@rushabh I agree with the first part of your statement, “I am a strong advocate of going bottomups up - getting the community sensitised rather than working with bureaucrats, academics and think-tanks.” However, this need not be a binary, either/or situation. In fact a vibrant engagement with both the community as well as policy makers and influencers (bureaucrats, academics, politicians, think-tanks) can be mutually reinforcing and lead to better, FOSS friendly outcomes.

@knadh I agree with you on this 100% and will work on building a cadre of volunteers actively engaged in these issues.

In this discussion, we have directly jumped to the “how” and the “what”, rather than talking about the “why”

In context of some of my thoughts in this post, to me it is clear that the “why” for a FOSS community has to be around software rights.

In my personal view, for private individuals / companies, it is the choice of the creator to choose how they want to release their code. But in the case of public funded institutions where the code belongs to “the people”, there is no doubt that it should be free software.

Every citizen should have the right to study the code that runs the machines that run public institutions. This is an idealistic policy stand that is worth fighting for.


You are right. We skipped the “why” and went straight into the “how and what.” Akshay Dinesh’s post is a good starting point to reflect on the “why.”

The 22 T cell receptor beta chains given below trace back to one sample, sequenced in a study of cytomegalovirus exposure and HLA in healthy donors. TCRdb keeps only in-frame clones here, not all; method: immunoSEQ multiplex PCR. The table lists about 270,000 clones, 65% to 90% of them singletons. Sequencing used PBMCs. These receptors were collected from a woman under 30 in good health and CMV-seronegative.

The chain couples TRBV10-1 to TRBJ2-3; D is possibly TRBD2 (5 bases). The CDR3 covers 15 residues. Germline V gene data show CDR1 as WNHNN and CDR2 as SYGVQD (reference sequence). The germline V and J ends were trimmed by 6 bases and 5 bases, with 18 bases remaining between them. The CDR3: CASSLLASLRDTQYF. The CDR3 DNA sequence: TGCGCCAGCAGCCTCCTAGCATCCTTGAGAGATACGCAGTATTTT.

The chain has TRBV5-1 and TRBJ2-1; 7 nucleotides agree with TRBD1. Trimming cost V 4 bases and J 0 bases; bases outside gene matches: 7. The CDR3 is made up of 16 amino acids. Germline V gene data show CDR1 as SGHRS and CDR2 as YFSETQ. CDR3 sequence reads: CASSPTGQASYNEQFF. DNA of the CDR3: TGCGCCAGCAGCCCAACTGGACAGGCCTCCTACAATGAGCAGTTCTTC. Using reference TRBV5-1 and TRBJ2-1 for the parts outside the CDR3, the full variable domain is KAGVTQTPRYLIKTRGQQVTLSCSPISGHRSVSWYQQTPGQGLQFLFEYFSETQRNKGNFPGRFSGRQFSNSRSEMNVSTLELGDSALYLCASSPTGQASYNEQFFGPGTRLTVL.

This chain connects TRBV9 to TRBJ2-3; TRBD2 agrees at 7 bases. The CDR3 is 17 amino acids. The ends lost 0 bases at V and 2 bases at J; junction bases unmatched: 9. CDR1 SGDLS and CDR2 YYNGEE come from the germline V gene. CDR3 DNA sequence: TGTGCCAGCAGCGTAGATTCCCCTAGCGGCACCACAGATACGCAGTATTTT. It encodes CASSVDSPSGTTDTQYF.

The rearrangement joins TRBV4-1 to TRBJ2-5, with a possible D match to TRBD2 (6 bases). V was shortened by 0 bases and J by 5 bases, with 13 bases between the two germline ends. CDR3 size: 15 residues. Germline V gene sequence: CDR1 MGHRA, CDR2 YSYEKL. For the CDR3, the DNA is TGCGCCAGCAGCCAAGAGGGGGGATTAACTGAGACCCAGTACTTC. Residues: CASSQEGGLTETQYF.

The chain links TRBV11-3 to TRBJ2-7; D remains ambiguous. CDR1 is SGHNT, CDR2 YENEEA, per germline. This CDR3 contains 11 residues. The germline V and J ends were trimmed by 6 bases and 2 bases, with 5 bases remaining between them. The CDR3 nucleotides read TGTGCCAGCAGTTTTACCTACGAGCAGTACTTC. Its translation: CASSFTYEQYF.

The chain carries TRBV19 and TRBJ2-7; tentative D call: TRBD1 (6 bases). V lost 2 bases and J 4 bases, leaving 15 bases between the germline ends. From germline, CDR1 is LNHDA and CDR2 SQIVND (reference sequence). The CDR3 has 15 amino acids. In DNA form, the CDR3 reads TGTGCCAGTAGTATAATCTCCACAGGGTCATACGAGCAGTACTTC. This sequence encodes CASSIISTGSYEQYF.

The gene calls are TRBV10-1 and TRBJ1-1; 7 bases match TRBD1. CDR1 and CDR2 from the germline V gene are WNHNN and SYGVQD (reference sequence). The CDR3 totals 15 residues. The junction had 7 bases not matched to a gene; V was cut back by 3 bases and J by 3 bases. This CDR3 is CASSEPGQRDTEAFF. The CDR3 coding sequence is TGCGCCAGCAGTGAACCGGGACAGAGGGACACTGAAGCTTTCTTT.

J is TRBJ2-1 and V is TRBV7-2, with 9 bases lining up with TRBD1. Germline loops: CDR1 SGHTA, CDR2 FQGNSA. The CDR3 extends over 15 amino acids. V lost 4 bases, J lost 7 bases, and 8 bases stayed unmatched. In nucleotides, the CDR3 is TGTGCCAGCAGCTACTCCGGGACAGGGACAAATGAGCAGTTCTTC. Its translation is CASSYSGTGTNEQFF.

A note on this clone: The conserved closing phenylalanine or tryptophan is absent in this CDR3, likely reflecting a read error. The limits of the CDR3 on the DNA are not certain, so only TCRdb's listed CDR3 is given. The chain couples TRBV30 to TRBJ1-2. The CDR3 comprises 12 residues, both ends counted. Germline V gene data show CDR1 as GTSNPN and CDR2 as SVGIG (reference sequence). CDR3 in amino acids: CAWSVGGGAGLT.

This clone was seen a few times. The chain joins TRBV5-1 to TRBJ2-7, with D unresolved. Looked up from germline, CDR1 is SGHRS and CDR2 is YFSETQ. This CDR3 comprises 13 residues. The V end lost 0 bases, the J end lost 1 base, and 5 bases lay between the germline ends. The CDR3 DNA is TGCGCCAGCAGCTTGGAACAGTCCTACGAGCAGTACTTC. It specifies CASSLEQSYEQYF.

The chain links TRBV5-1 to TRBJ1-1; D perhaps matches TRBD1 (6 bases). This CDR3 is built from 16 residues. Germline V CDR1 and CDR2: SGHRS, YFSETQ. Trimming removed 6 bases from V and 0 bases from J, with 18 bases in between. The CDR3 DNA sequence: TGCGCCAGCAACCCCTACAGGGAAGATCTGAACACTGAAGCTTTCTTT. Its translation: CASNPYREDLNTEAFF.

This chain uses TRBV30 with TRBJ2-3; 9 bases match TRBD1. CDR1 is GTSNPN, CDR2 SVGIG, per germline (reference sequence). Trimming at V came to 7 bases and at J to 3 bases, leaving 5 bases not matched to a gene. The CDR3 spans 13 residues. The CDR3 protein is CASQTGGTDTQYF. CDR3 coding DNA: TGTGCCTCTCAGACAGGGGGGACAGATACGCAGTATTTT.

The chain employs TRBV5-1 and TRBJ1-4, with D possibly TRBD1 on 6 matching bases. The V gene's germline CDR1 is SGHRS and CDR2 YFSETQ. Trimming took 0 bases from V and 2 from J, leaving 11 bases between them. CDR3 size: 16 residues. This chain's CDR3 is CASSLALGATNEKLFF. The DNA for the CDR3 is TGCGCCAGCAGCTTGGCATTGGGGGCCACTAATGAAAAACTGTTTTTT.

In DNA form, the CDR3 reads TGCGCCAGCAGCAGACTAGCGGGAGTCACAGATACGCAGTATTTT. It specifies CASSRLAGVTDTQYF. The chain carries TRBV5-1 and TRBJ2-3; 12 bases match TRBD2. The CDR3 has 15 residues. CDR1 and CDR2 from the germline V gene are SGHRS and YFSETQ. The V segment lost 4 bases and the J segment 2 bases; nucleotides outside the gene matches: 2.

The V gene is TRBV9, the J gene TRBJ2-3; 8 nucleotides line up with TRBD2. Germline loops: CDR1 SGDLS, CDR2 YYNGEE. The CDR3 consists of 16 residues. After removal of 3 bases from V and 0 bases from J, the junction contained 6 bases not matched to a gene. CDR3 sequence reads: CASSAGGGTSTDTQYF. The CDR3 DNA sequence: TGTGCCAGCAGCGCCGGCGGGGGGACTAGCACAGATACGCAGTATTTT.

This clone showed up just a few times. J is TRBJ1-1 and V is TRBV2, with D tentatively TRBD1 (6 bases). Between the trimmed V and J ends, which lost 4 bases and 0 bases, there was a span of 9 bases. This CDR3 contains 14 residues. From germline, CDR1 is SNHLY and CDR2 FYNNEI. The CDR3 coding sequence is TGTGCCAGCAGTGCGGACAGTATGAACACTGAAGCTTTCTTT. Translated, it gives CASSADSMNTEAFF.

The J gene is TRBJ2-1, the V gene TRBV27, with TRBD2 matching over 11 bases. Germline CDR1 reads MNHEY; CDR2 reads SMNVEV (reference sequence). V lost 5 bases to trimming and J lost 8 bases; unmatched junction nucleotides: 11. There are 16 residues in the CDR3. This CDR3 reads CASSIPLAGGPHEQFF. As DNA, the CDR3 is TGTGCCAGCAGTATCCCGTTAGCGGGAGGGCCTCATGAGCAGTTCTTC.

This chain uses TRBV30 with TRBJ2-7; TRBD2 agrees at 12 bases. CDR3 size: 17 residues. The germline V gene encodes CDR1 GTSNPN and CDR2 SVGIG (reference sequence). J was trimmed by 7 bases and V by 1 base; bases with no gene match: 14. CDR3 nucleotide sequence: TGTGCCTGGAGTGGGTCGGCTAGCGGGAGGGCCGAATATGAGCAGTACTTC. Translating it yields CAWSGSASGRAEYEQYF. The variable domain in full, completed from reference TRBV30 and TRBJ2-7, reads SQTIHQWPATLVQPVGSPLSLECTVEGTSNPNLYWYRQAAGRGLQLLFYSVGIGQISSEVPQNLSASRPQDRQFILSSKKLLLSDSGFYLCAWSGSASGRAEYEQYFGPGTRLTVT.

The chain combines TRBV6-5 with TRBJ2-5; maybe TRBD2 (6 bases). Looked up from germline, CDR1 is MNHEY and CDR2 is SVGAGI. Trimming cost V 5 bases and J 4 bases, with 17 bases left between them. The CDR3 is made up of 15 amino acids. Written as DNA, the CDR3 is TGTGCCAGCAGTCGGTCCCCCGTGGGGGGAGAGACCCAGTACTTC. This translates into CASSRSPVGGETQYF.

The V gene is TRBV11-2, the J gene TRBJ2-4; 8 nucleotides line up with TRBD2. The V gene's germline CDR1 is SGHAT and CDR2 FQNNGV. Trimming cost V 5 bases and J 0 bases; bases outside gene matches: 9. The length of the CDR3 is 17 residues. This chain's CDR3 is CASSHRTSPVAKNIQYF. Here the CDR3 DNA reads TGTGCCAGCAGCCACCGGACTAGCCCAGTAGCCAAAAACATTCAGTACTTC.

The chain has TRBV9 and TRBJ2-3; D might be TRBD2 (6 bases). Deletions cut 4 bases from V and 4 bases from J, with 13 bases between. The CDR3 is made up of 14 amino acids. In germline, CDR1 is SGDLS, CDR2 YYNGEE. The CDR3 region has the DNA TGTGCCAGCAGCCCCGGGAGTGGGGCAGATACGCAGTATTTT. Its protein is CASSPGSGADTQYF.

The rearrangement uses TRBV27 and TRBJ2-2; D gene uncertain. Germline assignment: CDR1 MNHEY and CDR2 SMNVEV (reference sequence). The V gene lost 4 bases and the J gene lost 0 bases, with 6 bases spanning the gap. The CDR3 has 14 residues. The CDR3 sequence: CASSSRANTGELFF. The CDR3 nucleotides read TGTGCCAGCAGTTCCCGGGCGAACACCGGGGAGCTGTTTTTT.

@Venkatesh_Hariharan any update on this? Might be good to lay down some specific goals we can set for the coming quarter.

Agreed. I will update the doc and share more details next week.

The roadmap for the End Software Patents website in 2024 is here.. Roadmaps for our other policy initiatives shall follow shortly.

The first of the reviews of the Indian Patent Office has been uploaded for comments here ## Software Patents Review # 1 dated 15/01/2024. We aim to upload it to the End Software Patents website on Thursday, 18th Jan, 2024.

@Venkatesh_Hariharan now is a good time to propose the policy roadmap for FY 24-25!

I think it is very important that we get the buy-in of the community we are representing.

cc: @knadh


@rushabh I will publish the roadmap by 10th April.

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Let’s also crowdsource suggestions from the community first?